Under new offshore investment limits, South Africans investing in their pension are permitted to allocate up to 30% (previously 25%) of their portfolio towards offshore securities. Further, savers may invest an additional 10% in any other African-country assets (previously 5%).
The cloud of uncertainty that has shrouded South Africa in recent times (credit rating downgrades, a poorly received Medium Term Budget Policy Statement [MTBPS] in 2017 and political risk) has led to a natural pessimism towards the country and its assets. As a result, it has been obvious that most investors would want to maximise their offshore exposure.
However, the dark clouds have dissipated somewhat recently. This follows Cyril Ramaphosa’s victory during the December 2017 ANC elective conference, the better-than-expected budget in February 2018 and the recent unexpected credit rating “upgrade” by Moody’s from a negative to a stable outlook.
The recovery of positive sentiment in South Africa provides an opportunity for investment managers to rethink their strategic asset allocation positioning – particularly their offshore allocation. What seemed an obvious investment decision as recently as three months ago may not be that obvious right now.
Previous research in South Africa – at the time when the offshore allowance was capped at 25% – showed that it was optimal for investors to fully utilise their offshore allowance (Bradfield, Munro, Silberman & Hendricks, 2010). Looking at the new offshore investment limits, this article considers an optimal offshore allocation for a rand-based investor for three of the most commonly used balanced asset-allocation portfolios, namely low equity (stable), medium-equity (moderate) and high equity (growth) balanced portfolios.
We begin by considering the strategic role of an offshore allocation in a balanced portfolio. We use the mean variance efficient frontier framework (i.e. we calculate the asset allocation with the lowest volatility that achieves the targeted return based on historic data) to explore portfolio enhancement characteristics of foreign investment from a South African investor’s perspective.
Informally stated, the efficient frontier framework considers a set of portfolios along the risk spectrum (i.e. ranging from low-to high-equity allocation), such that each portfolio gives the best return for each level of targeted risk considered.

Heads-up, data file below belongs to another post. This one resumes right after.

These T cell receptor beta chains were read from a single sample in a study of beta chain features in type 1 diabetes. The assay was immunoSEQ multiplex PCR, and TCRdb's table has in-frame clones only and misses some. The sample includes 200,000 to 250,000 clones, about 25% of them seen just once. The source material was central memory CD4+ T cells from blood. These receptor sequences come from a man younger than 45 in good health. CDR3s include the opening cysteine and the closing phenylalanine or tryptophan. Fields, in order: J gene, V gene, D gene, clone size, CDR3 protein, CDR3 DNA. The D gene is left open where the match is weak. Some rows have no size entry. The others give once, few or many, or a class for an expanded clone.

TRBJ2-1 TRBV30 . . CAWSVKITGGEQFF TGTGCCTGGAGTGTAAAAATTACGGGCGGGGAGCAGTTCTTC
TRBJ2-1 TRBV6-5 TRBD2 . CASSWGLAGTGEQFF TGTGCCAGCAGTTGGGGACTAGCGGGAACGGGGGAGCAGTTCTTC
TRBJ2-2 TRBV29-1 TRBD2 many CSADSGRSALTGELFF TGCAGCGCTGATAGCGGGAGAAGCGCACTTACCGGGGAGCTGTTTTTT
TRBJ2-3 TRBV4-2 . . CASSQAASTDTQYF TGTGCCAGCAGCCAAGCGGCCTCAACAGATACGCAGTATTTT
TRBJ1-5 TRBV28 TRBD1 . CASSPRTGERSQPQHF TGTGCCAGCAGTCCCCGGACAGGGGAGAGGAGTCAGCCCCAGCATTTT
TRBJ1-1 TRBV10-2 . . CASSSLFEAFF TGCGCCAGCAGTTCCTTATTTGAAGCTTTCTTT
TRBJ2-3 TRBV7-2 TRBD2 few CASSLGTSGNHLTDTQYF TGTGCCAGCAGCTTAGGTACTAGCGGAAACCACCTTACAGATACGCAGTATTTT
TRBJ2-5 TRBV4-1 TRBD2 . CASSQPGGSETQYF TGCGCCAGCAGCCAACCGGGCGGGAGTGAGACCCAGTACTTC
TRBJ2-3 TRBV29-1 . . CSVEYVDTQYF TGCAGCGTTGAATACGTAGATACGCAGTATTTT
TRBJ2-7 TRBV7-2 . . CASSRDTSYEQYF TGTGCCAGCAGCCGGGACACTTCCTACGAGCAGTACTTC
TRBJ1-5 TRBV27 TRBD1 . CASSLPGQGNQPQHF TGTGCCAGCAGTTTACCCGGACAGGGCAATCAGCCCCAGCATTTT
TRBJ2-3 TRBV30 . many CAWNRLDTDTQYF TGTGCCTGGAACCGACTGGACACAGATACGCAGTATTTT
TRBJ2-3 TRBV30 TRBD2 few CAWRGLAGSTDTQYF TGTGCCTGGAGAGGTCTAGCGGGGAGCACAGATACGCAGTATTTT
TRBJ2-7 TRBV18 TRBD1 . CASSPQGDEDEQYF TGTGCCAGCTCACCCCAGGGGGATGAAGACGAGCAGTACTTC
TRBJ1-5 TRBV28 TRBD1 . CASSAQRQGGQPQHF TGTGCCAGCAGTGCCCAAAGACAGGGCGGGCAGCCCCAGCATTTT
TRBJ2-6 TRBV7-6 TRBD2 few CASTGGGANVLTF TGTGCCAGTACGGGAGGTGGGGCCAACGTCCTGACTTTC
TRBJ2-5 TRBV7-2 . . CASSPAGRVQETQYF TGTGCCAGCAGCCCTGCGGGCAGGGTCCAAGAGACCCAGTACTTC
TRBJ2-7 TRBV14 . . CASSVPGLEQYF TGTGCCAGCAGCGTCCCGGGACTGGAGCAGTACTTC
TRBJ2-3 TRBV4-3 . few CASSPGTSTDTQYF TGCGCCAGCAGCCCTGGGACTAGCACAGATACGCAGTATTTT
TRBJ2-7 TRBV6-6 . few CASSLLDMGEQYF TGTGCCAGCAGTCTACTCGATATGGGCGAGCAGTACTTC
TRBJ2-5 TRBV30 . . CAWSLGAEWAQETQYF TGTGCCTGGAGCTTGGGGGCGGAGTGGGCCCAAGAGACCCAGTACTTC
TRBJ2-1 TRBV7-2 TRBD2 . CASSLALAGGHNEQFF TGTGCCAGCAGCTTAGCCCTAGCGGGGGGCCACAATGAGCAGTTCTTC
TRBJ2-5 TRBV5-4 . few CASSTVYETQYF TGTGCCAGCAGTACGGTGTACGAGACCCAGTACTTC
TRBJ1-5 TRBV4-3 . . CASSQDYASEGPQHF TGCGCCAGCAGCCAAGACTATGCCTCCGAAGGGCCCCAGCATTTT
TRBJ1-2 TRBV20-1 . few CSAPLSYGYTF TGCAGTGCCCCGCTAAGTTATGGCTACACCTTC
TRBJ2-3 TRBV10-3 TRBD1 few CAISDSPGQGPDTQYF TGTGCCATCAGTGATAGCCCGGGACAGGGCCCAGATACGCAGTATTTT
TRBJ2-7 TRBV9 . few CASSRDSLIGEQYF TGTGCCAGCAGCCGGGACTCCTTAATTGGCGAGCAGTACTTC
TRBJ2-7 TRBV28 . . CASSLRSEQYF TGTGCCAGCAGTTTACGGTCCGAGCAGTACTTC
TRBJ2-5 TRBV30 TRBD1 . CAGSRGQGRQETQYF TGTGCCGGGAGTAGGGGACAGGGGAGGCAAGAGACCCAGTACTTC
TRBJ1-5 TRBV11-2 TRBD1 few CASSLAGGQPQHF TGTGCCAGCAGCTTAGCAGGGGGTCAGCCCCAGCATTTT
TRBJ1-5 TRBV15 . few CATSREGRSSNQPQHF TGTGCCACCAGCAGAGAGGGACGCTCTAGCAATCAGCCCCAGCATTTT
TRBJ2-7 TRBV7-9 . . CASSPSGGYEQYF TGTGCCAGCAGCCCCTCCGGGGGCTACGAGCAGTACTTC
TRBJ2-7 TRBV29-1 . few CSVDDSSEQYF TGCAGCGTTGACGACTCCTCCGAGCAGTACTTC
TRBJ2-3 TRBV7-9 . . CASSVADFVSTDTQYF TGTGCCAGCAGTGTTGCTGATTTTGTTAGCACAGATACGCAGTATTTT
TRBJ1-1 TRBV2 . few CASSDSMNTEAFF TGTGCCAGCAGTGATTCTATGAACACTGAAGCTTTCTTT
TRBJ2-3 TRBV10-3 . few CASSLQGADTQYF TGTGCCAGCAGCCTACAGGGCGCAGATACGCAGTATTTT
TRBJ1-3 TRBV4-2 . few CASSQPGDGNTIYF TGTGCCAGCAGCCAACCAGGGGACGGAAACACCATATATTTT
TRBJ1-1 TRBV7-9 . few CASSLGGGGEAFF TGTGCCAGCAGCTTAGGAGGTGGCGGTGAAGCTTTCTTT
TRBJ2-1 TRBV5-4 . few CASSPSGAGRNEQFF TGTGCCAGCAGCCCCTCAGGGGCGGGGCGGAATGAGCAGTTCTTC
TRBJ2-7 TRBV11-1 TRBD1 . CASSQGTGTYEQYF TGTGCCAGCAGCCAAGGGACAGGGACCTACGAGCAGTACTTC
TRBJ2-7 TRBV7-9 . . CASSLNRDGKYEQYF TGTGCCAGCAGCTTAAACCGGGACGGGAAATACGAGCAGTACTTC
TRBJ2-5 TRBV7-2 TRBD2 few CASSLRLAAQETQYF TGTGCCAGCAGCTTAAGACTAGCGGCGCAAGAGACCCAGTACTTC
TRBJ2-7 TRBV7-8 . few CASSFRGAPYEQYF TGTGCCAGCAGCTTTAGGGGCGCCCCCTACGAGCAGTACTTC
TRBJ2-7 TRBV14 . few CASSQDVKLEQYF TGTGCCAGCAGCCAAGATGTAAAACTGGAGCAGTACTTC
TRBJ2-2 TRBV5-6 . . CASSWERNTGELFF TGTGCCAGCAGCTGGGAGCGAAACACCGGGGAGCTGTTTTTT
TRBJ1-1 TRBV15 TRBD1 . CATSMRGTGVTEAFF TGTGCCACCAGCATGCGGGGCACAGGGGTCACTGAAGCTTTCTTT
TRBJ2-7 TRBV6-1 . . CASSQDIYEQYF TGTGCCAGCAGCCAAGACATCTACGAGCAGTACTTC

To simplify, we consider only the four major asset classes, namely the JSE Top-40 Index (SA equities), the JSE All Bond Index (bonds), the STeFi (money markets) and the MSCI World Equity Index (global equities).
For the scope of this analysis, we have excluded investments into Africa, alternative investments such as hedge funds and listed property since most balanced portfolios hold only a limited portion of these assets. We do, however, also believe that these asset classes have merit and will improve portfolio outcomes.
In Figure 1 above, we present two efficient frontiers, one inclusive of an offshore allocation and the other excluding any offshore allocation. We have reviewed data from 2003 to 2018 for the four asset classes under consideration.
It is clear from the results shown in Figure 1 that the inclusion of a foreign investment in the asset pool resulted in the efficient frontier shifting. The shift upwards of the efficient frontier implies that the inclusion of an offshore allocation in a portfolio has return-enhancement benefits.
We are also able to look at those portfolios that comprise the efficient frontier and consider their composition. This composition of the efficient portfolios (lowest risk to achieve a desired outcome) is given in Figure 2 below.
Given these data, we now consider the optimal weight for a low-equity balanced portfolio, a medium-equity balanced portfolio and a high-equity balanced portfolio.
In Figure 3 above, we found that the optimal range for offshore allocation over the time-period in question was between 15% and 20% for most portfolios. This is, in part, because local equities have outperformed global equities over the timeframe in question (see Figure 4 below). This could be attributed to the rise of Naspers, the emerging market (EM) premium that is earned on South African assets and the commodity boom (until 2007). These factors have combined to make SA equities more compelling over the period from 2003 until now.
Any mathematical process is only a guide and can be influenced by model parameters, the data period used, etc. A mathematical model should therefore not overrule common sense. Portfolio managers should be cautious of managing a portfolio for the future, while looking in the rear-view mirror by way of a back-tested model.
There are a few inferences that we can draw from this study, whilst also understanding its limitations. A higher allocation to offshore assets does not necessarily mean a higher return. The risk-diversification benefits of an allocation to offshore investments is obvious, but it does not follow that it is optimal to invest more offshore in an attempt to increase the targeted return.
Our view is that an optimal, long-term benchmark allocation towards offshore assets is c. 20% of the portfolio. A tactical allocation in times of material offshore equity growth and rand weakness would necessitate a full utilisation of this 30% offshore allocation and can add significant value. However, our long-term neutral benchmark remains at around 20%.